Some Members Of Congress Sleep In Their Office & There’s A Couple Problems With That

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When the U.S. House of Representatives is in session, Speaker Paul Ryan dozes off on a cot in his office every night rather than go all the way back to his official Capitol suite. He's not alone: it's apparently pretty common for other members of Congress to sleep in their offices rather than pay for a pricey Washington, D.C. apartment. It turns out, though, that some members of Congress who sleep in their office may be violating House rules — or even federal law.

More than two dozen members of the Congressional Black Caucus sent a letter to the House Ethics Committee questioning the “legality and propriety" of sleeping in one's office. "Members who sleep overnight in their offices receive free lodging, free cable, free security, free cleaning services, and utilize other utilities free of charge in direct violation of the ethics rules which prohibit official resources from being used for personal purposes,” the letter reads. It asks the Ethics Committee to review whether or not sleeping in one's office violates House rules or any federal law. The letter argues that those members should at least be taxed the market value of a Capitol Hill apartment.

Rep. Bennie Thompson (D-MS) told Politico that it's not just unethical, it's dirty. "There’s something unsanitary about bringing people to your office who are talking about public policy where you spent the night," he said. "And some people would say it’s almost nasty."

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Thompson signed the letter along with other high ranking House members, including Reps. Elijah Cummings (D-MD), Jim Clyburn (D-SC), Cedric Richmond (D-LA), and John Lewis (D-GA). The previously unreported letter is dated December 13 and asked the Ethics Committee for a response by January 5. Politico reports that they have not yet heard back.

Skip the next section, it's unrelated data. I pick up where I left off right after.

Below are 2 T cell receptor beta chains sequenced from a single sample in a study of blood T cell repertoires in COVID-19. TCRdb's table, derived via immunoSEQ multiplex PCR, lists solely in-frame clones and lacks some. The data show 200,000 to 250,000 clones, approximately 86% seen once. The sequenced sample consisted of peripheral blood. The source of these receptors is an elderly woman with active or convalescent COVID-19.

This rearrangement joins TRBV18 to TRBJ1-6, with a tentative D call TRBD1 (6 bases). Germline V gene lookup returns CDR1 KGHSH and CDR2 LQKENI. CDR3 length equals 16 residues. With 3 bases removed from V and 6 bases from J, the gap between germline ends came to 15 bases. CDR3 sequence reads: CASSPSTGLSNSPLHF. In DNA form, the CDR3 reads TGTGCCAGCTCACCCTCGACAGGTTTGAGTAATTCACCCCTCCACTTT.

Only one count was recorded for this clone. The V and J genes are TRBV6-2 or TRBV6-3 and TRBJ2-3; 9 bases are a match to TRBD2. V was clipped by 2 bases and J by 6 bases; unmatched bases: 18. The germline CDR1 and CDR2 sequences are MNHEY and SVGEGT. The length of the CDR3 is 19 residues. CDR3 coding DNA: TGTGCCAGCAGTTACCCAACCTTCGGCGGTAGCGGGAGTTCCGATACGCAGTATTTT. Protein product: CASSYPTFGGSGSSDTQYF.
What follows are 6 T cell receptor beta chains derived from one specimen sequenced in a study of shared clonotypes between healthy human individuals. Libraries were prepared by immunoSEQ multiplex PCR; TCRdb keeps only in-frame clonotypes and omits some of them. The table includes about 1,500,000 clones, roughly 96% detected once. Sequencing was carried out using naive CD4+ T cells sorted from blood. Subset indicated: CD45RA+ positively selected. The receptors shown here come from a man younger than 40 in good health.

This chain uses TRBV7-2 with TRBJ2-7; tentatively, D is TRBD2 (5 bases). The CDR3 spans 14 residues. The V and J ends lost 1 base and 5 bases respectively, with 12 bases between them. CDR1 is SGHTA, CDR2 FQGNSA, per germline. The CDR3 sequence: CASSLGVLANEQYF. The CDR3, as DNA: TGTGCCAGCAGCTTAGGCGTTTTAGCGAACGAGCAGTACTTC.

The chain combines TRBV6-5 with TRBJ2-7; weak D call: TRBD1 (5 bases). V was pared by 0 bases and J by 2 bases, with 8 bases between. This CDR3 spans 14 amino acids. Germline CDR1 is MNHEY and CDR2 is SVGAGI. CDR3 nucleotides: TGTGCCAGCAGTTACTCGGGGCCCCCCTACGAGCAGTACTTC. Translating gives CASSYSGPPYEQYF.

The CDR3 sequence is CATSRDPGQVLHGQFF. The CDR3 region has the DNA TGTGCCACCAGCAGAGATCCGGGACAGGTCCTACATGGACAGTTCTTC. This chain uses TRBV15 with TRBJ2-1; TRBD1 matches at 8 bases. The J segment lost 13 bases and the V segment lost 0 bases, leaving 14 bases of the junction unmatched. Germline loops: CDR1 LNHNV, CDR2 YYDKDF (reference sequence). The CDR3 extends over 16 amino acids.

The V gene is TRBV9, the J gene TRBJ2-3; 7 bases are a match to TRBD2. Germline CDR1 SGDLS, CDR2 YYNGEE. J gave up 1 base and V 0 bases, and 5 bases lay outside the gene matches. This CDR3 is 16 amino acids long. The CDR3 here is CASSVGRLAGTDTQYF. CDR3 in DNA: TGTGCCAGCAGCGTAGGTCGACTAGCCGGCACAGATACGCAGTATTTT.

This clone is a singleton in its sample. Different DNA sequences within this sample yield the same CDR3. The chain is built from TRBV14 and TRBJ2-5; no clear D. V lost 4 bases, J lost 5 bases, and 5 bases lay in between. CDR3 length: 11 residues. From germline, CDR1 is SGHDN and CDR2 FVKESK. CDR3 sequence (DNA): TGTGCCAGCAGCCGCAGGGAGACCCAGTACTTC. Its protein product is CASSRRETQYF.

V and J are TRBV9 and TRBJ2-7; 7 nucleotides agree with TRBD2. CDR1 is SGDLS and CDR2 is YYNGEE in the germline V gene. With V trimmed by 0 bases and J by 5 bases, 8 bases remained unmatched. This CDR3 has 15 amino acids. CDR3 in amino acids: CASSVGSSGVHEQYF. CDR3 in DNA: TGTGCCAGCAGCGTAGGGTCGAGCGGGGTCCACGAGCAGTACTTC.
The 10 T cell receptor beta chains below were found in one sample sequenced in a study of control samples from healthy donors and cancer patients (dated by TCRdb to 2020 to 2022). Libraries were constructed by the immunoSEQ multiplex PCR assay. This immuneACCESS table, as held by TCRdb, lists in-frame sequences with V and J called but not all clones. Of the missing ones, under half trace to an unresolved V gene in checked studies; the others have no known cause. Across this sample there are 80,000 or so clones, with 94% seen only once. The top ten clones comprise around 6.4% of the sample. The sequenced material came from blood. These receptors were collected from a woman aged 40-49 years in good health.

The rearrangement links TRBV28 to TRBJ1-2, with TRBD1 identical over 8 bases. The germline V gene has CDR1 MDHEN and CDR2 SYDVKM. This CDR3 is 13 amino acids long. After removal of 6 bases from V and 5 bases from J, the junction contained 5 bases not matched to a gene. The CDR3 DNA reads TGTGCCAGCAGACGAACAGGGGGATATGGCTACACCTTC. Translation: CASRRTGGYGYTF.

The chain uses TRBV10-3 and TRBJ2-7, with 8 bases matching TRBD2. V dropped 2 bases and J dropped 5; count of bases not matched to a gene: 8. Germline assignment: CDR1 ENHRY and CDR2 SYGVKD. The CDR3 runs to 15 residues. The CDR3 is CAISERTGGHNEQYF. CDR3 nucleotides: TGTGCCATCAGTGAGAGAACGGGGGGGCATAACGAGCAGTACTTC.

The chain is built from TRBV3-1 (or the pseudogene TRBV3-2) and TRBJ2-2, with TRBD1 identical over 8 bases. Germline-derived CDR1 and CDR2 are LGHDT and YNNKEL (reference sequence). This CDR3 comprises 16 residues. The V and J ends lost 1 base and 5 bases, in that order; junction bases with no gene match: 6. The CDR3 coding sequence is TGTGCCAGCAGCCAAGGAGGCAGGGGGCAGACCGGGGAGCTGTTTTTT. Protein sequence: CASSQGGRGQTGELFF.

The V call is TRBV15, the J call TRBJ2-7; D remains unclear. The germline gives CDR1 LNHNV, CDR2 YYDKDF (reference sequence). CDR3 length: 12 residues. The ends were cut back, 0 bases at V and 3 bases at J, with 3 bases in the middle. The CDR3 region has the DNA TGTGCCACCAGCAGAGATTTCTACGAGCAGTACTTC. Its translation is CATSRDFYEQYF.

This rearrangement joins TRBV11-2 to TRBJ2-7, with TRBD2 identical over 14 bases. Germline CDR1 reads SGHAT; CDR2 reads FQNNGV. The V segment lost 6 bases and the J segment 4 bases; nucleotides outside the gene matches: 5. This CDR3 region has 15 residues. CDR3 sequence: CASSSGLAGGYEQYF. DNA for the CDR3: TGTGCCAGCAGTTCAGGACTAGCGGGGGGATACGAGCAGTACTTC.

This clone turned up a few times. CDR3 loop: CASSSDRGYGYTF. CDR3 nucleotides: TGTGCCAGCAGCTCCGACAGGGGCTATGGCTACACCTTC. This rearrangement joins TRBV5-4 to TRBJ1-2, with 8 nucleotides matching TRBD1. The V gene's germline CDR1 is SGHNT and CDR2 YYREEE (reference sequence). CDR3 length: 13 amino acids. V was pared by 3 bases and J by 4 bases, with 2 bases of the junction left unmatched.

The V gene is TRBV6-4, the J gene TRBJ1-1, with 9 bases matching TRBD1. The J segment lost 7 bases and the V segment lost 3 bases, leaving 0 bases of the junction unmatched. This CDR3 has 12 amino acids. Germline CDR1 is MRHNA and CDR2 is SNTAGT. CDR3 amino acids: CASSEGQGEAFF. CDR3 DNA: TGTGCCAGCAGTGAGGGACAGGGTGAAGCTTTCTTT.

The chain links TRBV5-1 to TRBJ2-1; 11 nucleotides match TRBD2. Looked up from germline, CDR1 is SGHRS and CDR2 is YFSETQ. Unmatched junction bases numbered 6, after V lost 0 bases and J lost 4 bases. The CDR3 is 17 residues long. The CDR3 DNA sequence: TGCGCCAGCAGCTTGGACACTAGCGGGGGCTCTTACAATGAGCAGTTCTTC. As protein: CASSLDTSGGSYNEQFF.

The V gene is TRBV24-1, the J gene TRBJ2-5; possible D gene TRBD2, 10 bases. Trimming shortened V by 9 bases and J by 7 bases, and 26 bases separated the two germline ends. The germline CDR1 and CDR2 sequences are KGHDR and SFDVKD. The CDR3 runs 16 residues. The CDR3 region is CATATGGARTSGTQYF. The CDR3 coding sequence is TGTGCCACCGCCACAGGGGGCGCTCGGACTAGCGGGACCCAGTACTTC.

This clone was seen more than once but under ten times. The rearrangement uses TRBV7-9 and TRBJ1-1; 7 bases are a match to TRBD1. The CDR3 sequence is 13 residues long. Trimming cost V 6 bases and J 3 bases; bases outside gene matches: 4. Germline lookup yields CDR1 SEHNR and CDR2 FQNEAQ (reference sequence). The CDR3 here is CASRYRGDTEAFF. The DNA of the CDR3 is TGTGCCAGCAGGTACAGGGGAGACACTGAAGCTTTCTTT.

Though the letter didn't name names or mention a particular political party, it's more common for Republican representatives to crash on office cots. As NPR's Susan Davis noted in 2015, "It's good politics, particularly among conservatives, to make it known back home they're not getting too comfortable in Washington."

After living in a nearby apartment, Rep. Lynn Jenkins (R-KS) told The New York Times in 2015 that she decided to start living out of her office. “I watched the boys do it,” she said. “You buy a bed. You buy a couch, and then all of the sudden you think, ‘I’m getting too comfortable here.’ I don’t want to get too comfortable in this town.”

It's also a way for members to portray that they're mindful about spending. Congressional Black Caucus members who asked the Ethics Committee to investigate the practice say members sleeping in their offices are misusing taxpayer-funded resources, however. The letter also took issue with the fact that living out of one's office can subject other Capitol Hill employees to seeing a representative in their pajamas, underwear, or even partially naked. The letter calls this behavior “intimidating and offensive,” saying it contributes to a hostile work environment.

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"The House office buildings are not apartment complexes, homes, or any other kind of residence," the letter reads. "In effect, members who sleep in their offices are turning the people's House into private bedrooms. Subjecting staff, constituents, and House guests to Members' private bedrooms is inappropriate, disrespectful, and unsanitary."

Since the committee reportedly didn't respond, it's unclear if raising the issue will spur more representatives to pay for apartments near Capitol Hill. Congress is typically in session for less than six months out the year, meaning members who sleep in their office could spend more than 100 nights a year on a cot in Capitol Hill. The 30 Congressional Black Caucus members advocating for them to move out think they should invest in real beds.